Explain how method overloading and overriding work.
Static versus Dynamic Polymorphism
Let us enlarge on the concept of polymorphism.
Polymorphism can be of two forms:
When different forms of a single entity are resolved at compile time (early binding), such polymorphism is called static polymorphism.
When different forms of a single entity are resolved during runtime (late binding), such polymorphism is called dynamic polymorphism. Overloading is an example of static polymorphism.
Overloading and overriding Methods
Multiple methods of the same name but different signatures.
A method is overloaded in a class declaration when two or more methods have the same name but different parameters.
That is, the methods differ in the number of parameters, types of parameters, or ordering of their parameter types.
Examples of overloading are the println() methods of the java.io.PrintStream class.
Two methods may not be declared with the same name and parameter types but with different return types.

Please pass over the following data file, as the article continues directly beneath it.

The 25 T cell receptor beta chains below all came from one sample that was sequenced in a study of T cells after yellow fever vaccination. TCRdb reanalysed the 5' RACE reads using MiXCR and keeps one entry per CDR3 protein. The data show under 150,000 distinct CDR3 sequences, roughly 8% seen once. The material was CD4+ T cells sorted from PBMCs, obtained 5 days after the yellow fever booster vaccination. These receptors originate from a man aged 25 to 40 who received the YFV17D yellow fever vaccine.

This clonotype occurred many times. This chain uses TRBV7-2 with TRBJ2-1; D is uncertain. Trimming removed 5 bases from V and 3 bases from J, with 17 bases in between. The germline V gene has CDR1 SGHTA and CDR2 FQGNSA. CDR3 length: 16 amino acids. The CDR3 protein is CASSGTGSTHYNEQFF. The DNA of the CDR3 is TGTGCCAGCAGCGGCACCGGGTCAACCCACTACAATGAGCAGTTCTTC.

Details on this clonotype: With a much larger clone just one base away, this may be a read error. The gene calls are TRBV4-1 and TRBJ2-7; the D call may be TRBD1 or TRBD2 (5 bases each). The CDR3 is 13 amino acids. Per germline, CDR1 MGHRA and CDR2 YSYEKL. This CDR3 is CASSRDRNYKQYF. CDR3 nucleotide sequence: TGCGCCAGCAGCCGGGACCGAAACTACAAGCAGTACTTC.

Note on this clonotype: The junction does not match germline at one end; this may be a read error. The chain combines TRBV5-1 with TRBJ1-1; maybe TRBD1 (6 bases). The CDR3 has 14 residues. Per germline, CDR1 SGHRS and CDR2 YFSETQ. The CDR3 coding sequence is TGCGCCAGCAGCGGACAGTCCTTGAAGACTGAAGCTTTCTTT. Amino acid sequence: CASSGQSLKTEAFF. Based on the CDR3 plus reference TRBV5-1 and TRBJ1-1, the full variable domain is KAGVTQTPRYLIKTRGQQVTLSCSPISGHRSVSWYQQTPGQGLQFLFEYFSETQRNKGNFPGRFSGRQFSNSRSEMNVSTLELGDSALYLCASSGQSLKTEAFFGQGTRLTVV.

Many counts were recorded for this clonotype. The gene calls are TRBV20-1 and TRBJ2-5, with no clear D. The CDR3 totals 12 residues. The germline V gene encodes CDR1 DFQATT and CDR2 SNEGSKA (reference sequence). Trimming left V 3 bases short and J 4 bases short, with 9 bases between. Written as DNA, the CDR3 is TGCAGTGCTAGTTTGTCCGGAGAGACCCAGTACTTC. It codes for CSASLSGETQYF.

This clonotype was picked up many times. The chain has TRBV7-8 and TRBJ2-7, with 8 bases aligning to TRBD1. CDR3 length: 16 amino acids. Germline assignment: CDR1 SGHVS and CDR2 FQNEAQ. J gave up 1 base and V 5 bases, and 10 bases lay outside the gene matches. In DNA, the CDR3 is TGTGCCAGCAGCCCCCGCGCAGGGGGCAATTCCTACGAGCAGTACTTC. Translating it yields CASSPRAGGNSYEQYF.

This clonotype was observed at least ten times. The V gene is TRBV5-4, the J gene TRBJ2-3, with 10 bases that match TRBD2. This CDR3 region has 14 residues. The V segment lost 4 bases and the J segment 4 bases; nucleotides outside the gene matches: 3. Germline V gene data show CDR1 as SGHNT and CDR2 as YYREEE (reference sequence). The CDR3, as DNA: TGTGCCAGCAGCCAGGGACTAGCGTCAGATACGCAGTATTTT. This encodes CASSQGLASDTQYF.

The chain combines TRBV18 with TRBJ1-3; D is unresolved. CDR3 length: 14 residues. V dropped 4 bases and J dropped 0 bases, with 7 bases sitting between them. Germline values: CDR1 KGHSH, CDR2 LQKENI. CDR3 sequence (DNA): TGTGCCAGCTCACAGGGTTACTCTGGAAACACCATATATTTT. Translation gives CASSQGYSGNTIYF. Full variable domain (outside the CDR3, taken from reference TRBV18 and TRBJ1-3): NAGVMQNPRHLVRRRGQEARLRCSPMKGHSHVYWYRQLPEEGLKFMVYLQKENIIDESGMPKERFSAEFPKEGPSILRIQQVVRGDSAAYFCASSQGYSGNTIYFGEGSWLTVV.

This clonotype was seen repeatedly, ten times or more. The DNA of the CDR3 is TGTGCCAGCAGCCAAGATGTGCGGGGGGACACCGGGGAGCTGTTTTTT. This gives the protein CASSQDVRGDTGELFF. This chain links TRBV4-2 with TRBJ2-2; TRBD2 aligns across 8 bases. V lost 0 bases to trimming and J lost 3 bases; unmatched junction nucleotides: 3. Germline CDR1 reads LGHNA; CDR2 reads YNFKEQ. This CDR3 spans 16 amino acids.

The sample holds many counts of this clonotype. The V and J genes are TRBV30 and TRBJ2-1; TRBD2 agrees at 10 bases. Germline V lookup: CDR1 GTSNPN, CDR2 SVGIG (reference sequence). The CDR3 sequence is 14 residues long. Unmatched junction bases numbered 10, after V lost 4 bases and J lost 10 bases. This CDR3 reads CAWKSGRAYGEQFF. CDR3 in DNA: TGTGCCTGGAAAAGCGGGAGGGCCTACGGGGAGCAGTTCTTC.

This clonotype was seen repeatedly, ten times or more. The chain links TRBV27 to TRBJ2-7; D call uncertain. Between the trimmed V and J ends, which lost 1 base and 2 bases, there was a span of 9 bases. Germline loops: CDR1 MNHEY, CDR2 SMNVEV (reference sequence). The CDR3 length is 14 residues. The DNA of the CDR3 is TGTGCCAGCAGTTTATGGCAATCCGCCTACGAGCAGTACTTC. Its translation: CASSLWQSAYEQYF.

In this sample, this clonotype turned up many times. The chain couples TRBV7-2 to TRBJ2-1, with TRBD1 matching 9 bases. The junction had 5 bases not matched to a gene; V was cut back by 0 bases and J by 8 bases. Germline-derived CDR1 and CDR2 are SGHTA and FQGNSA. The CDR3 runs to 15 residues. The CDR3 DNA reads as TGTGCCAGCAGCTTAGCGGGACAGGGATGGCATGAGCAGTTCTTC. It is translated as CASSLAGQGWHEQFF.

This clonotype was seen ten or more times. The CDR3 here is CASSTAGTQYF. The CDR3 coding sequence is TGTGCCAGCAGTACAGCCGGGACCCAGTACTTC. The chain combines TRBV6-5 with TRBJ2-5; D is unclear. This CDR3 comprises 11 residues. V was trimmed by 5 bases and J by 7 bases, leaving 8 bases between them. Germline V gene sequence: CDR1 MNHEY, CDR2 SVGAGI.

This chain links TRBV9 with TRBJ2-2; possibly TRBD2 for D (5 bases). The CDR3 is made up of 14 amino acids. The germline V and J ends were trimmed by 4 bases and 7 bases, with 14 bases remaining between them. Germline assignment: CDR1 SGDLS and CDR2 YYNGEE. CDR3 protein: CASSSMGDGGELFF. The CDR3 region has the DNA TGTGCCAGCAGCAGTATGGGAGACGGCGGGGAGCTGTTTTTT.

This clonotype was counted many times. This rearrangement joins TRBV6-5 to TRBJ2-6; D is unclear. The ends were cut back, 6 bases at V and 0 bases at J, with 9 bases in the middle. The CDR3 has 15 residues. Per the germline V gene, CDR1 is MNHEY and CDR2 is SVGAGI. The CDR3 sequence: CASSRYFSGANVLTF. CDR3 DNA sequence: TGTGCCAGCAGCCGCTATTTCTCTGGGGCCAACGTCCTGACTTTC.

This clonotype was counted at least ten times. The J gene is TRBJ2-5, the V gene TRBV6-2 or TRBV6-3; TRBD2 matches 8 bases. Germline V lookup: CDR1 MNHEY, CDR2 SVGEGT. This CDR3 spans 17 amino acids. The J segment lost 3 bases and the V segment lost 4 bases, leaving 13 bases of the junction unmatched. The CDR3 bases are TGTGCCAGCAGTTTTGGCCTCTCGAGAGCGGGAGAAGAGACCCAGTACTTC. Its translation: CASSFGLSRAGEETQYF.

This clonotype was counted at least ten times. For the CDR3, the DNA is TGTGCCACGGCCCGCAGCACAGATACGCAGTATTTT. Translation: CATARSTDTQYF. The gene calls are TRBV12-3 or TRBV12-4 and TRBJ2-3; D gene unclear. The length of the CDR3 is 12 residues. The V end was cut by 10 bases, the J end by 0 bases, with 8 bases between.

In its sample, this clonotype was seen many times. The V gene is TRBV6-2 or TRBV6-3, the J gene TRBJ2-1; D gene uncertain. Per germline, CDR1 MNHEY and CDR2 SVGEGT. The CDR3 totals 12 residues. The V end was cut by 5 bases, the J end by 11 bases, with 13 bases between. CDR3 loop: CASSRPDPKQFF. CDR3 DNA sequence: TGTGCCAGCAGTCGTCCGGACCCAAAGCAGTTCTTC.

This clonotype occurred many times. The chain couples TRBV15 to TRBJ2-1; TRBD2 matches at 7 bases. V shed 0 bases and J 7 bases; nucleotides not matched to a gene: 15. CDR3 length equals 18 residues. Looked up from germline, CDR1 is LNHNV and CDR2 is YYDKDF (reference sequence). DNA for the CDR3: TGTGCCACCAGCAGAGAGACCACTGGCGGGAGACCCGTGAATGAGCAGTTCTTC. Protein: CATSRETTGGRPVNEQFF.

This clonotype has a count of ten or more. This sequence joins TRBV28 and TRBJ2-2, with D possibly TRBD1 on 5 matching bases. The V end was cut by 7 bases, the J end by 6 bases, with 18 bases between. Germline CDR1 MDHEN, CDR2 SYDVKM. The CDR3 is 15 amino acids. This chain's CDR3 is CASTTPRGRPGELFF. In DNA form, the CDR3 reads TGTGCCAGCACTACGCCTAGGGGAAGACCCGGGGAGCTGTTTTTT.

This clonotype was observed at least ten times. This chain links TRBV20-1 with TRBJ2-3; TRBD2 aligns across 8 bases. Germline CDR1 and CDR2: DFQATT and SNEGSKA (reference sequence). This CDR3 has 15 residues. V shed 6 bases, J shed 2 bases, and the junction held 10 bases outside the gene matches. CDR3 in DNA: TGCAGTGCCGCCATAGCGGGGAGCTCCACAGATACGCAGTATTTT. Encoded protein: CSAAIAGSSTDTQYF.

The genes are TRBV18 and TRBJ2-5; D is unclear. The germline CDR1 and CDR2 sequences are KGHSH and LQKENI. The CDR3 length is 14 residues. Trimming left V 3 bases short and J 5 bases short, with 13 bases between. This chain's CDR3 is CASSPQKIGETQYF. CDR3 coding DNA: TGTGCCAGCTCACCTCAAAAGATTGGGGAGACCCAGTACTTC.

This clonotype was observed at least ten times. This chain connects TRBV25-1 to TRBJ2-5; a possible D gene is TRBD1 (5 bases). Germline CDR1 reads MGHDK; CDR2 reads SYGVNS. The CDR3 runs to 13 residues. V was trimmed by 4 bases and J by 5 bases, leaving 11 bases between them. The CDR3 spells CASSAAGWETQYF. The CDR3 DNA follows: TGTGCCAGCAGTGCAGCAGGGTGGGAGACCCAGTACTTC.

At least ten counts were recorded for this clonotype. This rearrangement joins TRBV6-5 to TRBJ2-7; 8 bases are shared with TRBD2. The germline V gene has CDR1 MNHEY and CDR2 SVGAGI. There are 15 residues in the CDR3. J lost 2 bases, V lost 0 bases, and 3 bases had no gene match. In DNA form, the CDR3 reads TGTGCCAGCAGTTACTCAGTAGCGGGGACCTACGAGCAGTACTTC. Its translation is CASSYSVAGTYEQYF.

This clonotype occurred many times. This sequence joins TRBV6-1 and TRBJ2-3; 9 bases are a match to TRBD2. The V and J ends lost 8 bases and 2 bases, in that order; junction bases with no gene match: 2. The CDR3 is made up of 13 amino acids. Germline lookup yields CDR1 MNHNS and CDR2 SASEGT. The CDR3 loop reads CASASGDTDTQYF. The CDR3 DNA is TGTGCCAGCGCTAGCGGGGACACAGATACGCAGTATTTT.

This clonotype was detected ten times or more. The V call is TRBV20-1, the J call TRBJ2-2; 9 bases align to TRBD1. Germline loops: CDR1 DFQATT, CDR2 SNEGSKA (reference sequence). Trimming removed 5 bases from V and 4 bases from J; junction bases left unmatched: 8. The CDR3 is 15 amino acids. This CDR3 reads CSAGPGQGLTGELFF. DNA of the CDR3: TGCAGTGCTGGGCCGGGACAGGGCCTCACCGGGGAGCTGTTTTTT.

This restriction also applies to methods that are inherited from superclasses.
However, two methods with the same name and different parameter types may have different return types.
Overriding occurs when a method is declared with the same name, parameter types, and return type as a method that is inherited from one of its superclasses.
Overriding allows a class to replace a superclass method with one of its own. The following restrictions apply to overriding:
Methods that are declared as final may not be overridden.
The overriding method must be as accessible as the overridden method. If the overridden method is public, then the overriding method must be public. If the overridden method is protected,
then the overriding method must be public or protected. If the overridden method is declared with package access, then the overriding method must not be private.
The overriding method may not throw any exceptions that are not covered by the throws clause of the overridden method.
Static methods may not be overridden to be non-static.
Since private methods are not inherited, they may not be overridden.